TRANSIT took note of more news of more CityLiner bus services shutting down.
This time, 11 bus routes in Kelantan have stopped operating, as discussions between CityLiner and the state government which began in November 2011 were not able to reach a solution – despite the state government’s offer of RM400,000 over 4 months.
14 January 2012
KOTA BARU: Thousands of commuters will be affected when Cityliner stops its stage bus service in 11 of the 17 routes it operates in the state beginning today.
A spokesman for the company said it was taking the action after a series of discussions with the state government failed to find a solution to help the company.
Cityliner will continue to serve six routes: Kota Baru-Pasir Mas-Rantau Panjang, Kota Baru-Chabang Empat-Pengkalan Kubur, Kota Baru-Pasir Mas-Tanah Merah, Kota Baru-Pasir Putih-Jerteh, Kota Baru-Machang-Kuala Krai and Kota Baru-Pengkalan Chepa.
Cityliner, a member of the Konsortium Transnasional Berhad (KTB), is the largest private stage bus operator in Malaysia.
KTB had announced in November that it was stopping its stage bus service in several states including Kelantan as it was suffering hefty losses.
Menteri Besar Datuk Nik Aziz Nik Mat was reported to have said that the state government had decided to provide the company with RM400,000 over four months to ensure it maintained the service.
While we are happy to see that the State Government is going to work immediately with the Land Public Transport Commission to revive the 11 bus routes that have been shut down, TRANSIT wonders how much longer we are going to have to wait before we get any real policy statements & decisions from the Land Public Transport Commission?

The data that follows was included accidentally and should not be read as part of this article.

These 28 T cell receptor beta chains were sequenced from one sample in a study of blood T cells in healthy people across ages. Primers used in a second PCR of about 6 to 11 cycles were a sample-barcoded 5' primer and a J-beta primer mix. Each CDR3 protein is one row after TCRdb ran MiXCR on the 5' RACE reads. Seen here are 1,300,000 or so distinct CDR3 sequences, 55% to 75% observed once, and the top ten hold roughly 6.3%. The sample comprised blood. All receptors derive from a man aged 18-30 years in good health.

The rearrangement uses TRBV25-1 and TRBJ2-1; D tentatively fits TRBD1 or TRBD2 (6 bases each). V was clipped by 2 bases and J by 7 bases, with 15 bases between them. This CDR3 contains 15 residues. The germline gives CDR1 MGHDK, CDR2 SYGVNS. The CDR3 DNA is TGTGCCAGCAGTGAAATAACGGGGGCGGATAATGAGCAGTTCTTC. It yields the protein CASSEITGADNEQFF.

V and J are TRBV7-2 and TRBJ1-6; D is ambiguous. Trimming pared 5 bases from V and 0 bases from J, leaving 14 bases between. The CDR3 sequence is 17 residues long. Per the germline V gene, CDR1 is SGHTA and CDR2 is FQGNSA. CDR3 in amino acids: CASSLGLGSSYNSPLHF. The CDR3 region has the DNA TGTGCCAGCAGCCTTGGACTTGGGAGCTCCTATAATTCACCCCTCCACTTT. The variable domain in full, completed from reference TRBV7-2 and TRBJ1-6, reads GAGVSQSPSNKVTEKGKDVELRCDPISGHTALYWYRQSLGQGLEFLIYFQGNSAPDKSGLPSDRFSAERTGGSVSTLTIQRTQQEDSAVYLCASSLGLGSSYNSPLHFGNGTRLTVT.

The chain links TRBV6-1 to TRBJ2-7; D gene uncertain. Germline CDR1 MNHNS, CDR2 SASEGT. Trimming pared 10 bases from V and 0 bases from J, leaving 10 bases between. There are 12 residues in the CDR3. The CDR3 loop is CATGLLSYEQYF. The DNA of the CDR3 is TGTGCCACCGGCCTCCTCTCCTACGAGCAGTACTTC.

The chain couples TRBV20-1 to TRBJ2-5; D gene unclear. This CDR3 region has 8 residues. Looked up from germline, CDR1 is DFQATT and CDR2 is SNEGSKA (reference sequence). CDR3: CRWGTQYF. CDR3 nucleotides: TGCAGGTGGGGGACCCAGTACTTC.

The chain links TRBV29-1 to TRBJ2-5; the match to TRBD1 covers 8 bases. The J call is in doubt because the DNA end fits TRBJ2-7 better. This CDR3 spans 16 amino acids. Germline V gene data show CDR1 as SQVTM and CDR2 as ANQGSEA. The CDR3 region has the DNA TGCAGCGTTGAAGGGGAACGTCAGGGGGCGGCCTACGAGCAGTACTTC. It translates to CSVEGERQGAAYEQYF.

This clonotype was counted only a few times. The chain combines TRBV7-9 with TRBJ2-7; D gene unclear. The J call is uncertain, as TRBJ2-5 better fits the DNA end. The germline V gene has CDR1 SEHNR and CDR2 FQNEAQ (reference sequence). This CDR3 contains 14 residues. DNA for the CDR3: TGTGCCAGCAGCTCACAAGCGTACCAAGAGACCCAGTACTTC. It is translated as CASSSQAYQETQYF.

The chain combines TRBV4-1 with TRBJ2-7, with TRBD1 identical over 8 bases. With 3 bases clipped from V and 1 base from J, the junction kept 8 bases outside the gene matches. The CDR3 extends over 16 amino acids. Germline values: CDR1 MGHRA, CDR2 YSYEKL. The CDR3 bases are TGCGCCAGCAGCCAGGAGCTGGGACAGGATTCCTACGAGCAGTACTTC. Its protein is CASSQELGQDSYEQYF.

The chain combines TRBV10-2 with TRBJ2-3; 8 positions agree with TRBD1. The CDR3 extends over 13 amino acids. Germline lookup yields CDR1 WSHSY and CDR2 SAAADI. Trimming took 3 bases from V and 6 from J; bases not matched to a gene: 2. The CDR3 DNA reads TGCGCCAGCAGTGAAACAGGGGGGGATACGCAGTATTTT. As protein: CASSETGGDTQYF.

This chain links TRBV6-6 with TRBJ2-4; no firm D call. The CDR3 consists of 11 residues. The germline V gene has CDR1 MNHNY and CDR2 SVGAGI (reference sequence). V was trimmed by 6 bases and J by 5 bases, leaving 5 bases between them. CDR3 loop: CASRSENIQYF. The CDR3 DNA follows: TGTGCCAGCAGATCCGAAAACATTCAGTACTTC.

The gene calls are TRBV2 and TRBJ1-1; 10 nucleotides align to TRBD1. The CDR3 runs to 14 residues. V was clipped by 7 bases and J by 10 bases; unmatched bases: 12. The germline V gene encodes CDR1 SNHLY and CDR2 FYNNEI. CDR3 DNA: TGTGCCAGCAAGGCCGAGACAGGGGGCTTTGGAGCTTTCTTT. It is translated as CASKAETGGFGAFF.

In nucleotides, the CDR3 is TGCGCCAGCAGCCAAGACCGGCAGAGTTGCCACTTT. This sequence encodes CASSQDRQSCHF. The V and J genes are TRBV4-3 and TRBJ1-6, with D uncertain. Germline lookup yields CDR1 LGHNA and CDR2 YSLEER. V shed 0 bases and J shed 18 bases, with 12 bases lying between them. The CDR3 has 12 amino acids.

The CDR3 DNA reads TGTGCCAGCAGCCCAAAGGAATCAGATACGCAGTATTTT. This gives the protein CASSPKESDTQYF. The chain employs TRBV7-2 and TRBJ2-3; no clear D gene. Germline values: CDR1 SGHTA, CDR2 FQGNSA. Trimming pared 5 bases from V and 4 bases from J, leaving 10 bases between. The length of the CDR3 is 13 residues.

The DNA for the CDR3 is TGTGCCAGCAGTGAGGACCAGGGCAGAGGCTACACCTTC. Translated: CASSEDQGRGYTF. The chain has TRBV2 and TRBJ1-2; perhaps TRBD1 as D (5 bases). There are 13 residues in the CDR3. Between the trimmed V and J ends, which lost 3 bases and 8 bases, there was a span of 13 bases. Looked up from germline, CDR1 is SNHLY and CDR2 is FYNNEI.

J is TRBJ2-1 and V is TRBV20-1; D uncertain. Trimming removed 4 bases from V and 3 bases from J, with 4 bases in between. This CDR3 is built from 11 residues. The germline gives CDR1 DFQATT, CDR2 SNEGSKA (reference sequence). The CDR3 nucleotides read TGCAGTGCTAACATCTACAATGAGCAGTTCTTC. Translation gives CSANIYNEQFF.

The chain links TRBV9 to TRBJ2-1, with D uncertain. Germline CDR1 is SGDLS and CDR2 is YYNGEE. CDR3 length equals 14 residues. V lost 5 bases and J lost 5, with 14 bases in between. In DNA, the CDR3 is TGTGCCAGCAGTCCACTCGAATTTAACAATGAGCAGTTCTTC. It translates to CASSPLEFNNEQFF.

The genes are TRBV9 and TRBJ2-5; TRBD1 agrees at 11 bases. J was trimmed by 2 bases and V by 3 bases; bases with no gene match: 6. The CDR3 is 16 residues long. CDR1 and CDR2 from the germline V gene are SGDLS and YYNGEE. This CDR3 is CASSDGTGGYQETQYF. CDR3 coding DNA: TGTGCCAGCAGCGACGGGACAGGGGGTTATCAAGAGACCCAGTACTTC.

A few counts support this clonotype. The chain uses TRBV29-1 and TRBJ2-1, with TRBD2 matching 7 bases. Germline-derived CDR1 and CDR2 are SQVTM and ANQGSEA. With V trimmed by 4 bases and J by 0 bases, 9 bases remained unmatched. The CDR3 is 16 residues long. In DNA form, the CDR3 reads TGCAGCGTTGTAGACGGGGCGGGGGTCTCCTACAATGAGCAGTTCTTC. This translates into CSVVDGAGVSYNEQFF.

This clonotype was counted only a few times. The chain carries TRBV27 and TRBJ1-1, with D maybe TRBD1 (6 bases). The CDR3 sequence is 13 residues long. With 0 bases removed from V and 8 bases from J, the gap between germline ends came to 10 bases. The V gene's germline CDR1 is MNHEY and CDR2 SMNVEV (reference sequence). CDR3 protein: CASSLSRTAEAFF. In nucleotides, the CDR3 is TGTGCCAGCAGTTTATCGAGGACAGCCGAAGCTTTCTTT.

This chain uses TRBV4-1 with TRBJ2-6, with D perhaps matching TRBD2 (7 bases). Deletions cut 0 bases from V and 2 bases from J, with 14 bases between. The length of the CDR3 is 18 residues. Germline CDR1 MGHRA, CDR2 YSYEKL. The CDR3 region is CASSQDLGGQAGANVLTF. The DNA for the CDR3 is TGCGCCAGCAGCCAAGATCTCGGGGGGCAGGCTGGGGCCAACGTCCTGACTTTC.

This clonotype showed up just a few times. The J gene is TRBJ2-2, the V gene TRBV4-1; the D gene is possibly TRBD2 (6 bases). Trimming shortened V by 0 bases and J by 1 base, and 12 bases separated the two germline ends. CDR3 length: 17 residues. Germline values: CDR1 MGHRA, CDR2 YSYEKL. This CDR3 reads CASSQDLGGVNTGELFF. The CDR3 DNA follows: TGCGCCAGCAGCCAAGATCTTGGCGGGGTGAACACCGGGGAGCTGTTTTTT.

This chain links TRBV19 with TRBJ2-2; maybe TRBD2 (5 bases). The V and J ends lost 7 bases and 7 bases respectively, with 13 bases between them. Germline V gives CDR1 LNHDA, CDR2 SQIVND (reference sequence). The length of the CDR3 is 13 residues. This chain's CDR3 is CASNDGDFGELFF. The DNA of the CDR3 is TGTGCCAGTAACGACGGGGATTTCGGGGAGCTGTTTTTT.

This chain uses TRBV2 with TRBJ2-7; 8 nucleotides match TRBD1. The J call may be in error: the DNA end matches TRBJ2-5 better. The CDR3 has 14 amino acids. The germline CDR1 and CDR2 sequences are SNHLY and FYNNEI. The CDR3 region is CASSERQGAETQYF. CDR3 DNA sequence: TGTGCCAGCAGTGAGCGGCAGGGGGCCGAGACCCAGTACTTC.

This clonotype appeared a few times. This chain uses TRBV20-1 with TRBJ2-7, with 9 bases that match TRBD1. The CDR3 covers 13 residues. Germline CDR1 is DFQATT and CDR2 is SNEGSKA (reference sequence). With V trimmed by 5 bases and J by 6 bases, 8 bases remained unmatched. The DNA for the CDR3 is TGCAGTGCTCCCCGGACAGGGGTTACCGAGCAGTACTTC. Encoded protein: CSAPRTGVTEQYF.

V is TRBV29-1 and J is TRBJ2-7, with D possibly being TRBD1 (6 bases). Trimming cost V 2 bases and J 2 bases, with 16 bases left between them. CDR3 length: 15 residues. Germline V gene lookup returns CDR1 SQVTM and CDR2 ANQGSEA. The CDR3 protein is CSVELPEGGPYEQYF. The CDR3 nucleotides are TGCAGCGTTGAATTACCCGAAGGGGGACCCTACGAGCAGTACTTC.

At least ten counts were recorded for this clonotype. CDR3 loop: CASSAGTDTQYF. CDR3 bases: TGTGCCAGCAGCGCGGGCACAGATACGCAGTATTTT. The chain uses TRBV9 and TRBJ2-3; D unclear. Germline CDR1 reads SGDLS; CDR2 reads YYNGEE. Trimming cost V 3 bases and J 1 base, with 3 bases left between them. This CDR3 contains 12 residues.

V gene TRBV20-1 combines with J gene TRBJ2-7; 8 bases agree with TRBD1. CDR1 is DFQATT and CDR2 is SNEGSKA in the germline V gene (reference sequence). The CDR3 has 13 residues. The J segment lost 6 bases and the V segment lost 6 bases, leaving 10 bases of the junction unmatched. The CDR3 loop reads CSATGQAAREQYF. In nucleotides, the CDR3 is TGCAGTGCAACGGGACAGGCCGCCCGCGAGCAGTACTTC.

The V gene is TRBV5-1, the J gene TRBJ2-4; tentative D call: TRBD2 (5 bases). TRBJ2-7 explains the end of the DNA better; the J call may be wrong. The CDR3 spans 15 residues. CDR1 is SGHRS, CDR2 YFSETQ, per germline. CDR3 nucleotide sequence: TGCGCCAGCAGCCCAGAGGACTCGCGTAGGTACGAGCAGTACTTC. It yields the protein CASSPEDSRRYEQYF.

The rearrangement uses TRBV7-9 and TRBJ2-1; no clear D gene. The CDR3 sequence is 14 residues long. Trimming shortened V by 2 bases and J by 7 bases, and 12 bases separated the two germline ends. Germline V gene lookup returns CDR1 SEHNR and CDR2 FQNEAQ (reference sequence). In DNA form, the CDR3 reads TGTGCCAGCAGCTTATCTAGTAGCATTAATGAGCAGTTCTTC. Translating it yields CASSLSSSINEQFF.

By now, the Cabinet is supposed to have reviewed SPAD’s proposed changes to policy that would aim to resolve the crisis in the bus industry – but we have heard nothing about the progress in this area.
More importantly, we have heard nothing about what the policy proposals from SPAD actually look like. Are they similar to the Bus Transformation Plan or something else? Have the state governments, local authorities, bus operators and public transport users been consulted or given the opportunity for feedback? Do they care what the stakeholders, especially public transport users want and need?
In other words, what is happening? If the other stakeholders do not know what SPAD is doing, and do know know if anything is happening, how can they continue to have confidence in SPAD?
Remember, SPAD was supposed to change all of this and bring about the dawn of a new era for public transport. From where we sit, things are still looking pretty dark.